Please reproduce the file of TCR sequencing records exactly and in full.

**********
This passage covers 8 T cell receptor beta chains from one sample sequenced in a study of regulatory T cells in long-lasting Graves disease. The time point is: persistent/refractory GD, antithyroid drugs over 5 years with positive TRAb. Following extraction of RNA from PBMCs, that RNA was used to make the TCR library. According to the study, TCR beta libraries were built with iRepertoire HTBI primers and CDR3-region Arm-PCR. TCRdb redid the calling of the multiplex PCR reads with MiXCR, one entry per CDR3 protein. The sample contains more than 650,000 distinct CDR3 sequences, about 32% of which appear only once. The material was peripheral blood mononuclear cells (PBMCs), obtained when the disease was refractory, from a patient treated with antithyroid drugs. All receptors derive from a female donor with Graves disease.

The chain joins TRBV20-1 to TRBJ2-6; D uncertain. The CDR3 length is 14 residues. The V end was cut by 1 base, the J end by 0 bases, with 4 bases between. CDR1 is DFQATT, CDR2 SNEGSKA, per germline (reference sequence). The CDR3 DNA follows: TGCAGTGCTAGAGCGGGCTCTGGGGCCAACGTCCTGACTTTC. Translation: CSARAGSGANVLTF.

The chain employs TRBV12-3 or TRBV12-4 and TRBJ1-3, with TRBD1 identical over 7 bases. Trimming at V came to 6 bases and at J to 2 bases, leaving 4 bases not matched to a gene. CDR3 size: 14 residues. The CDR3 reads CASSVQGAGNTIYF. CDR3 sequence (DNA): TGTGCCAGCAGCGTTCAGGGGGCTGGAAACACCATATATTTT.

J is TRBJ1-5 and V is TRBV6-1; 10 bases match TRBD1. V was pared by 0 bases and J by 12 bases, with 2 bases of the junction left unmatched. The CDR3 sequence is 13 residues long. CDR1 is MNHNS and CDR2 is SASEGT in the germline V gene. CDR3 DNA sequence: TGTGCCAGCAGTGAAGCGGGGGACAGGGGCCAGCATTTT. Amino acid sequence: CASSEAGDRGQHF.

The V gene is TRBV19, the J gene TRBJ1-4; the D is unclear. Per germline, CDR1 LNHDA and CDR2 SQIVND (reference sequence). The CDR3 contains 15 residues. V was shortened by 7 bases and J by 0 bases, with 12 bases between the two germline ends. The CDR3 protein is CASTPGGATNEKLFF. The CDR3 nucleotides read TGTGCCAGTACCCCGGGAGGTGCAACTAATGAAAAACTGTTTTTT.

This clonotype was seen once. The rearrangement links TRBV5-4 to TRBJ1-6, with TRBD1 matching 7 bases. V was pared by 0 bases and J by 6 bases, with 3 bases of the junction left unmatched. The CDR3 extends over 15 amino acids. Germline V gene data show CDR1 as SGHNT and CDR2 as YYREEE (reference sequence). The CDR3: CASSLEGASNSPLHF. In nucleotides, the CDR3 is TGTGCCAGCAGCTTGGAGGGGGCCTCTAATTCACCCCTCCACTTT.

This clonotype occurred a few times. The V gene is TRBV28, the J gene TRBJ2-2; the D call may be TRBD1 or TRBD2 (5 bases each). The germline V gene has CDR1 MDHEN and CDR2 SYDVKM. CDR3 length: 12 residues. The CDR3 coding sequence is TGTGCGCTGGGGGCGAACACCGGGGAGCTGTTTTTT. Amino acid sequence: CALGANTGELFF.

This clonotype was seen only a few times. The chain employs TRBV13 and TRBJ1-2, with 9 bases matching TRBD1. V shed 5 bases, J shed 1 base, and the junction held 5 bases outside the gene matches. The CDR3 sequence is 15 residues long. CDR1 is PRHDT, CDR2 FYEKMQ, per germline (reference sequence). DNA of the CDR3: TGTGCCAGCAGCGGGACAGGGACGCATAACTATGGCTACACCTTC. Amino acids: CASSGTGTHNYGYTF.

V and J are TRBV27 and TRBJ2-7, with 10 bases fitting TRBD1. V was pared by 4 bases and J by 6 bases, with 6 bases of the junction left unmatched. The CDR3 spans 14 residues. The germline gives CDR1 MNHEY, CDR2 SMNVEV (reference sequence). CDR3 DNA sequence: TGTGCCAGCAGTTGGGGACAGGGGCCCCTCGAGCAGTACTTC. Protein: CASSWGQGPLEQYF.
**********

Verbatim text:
This passage covers 8 T cell receptor beta chains from one sample sequenced in a study of regulatory T cells in long-lasting Graves disease. The time point is: persistent/refractory GD, antithyroid drugs over 5 years with positive TRAb. Following extraction of RNA from PBMCs, that RNA was used to make the TCR library. According to the study, TCR beta libraries were built with iRepertoire HTBI primers and CDR3-region Arm-PCR. TCRdb redid the calling of the multiplex PCR reads with MiXCR, one entry per CDR3 protein. The sample contains more than 650,000 distinct CDR3 sequences, about 32% of which appear only once. The material was peripheral blood mononuclear cells (PBMCs), obtained when the disease was refractory, from a patient treated with antithyroid drugs. All receptors derive from a female donor with Graves disease.

The chain joins TRBV20-1 to TRBJ2-6; D uncertain. The CDR3 length is 14 residues. The V end was cut by 1 base, the J end by 0 bases, with 4 bases between. CDR1 is DFQATT, CDR2 SNEGSKA, per germline (reference sequence). The CDR3 DNA follows: TGCAGTGCTAGAGCGGGCTCTGGGGCCAACGTCCTGACTTTC. Translation: CSARAGSGANVLTF.

The chain employs TRBV12-3 or TRBV12-4 and TRBJ1-3, with TRBD1 identical over 7 bases. Trimming at V came to 6 bases and at J to 2 bases, leaving 4 bases not matched to a gene. CDR3 size: 14 residues. The CDR3 reads CASSVQGAGNTIYF. CDR3 sequence (DNA): TGTGCCAGCAGCGTTCAGGGGGCTGGAAACACCATATATTTT.

J is TRBJ1-5 and V is TRBV6-1; 10 bases match TRBD1. V was pared by 0 bases and J by 12 bases, with 2 bases of the junction left unmatched. The CDR3 sequence is 13 residues long. CDR1 is MNHNS and CDR2 is SASEGT in the germline V gene. CDR3 DNA sequence: TGTGCCAGCAGTGAAGCGGGGGACAGGGGCCAGCATTTT. Amino acid sequence: CASSEAGDRGQHF.

The V gene is TRBV19, the J gene TRBJ1-4; the D is unclear. Per germline, CDR1 LNHDA and CDR2 SQIVND (reference sequence). The CDR3 contains 15 residues. V was shortened by 7 bases and J by 0 bases, with 12 bases between the two germline ends. The CDR3 protein is CASTPGGATNEKLFF. The CDR3 nucleotides read TGTGCCAGTACCCCGGGAGGTGCAACTAATGAAAAACTGTTTTTT.

This clonotype was seen once. The rearrangement links TRBV5-4 to TRBJ1-6, with TRBD1 matching 7 bases. V was pared by 0 bases and J by 6 bases, with 3 bases of the junction left unmatched. The CDR3 extends over 15 amino acids. Germline V gene data show CDR1 as SGHNT and CDR2 as YYREEE (reference sequence). The CDR3: CASSLEGASNSPLHF. In nucleotides, the CDR3 is TGTGCCAGCAGCTTGGAGGGGGCCTCTAATTCACCCCTCCACTTT.

This clonotype occurred a few times. The V gene is TRBV28, the J gene TRBJ2-2; the D call may be TRBD1 or TRBD2 (5 bases each). The germline V gene has CDR1 MDHEN and CDR2 SYDVKM. CDR3 length: 12 residues. The CDR3 coding sequence is TGTGCGCTGGGGGCGAACACCGGGGAGCTGTTTTTT. Amino acid sequence: CALGANTGELFF.

This clonotype was seen only a few times. The chain employs TRBV13 and TRBJ1-2, with 9 bases matching TRBD1. V shed 5 bases, J shed 1 base, and the junction held 5 bases outside the gene matches. The CDR3 sequence is 15 residues long. CDR1 is PRHDT, CDR2 FYEKMQ, per germline (reference sequence). DNA of the CDR3: TGTGCCAGCAGCGGGACAGGGACGCATAACTATGGCTACACCTTC. Amino acids: CASSGTGTHNYGYTF.

V and J are TRBV27 and TRBJ2-7, with 10 bases fitting TRBD1. V was pared by 4 bases and J by 6 bases, with 6 bases of the junction left unmatched. The CDR3 spans 14 residues. The germline gives CDR1 MNHEY, CDR2 SMNVEV (reference sequence). CDR3 DNA sequence: TGTGCCAGCAGTTGGGGACAGGGGCCCCTCGAGCAGTACTTC. Protein: CASSWGQGPLEQYF.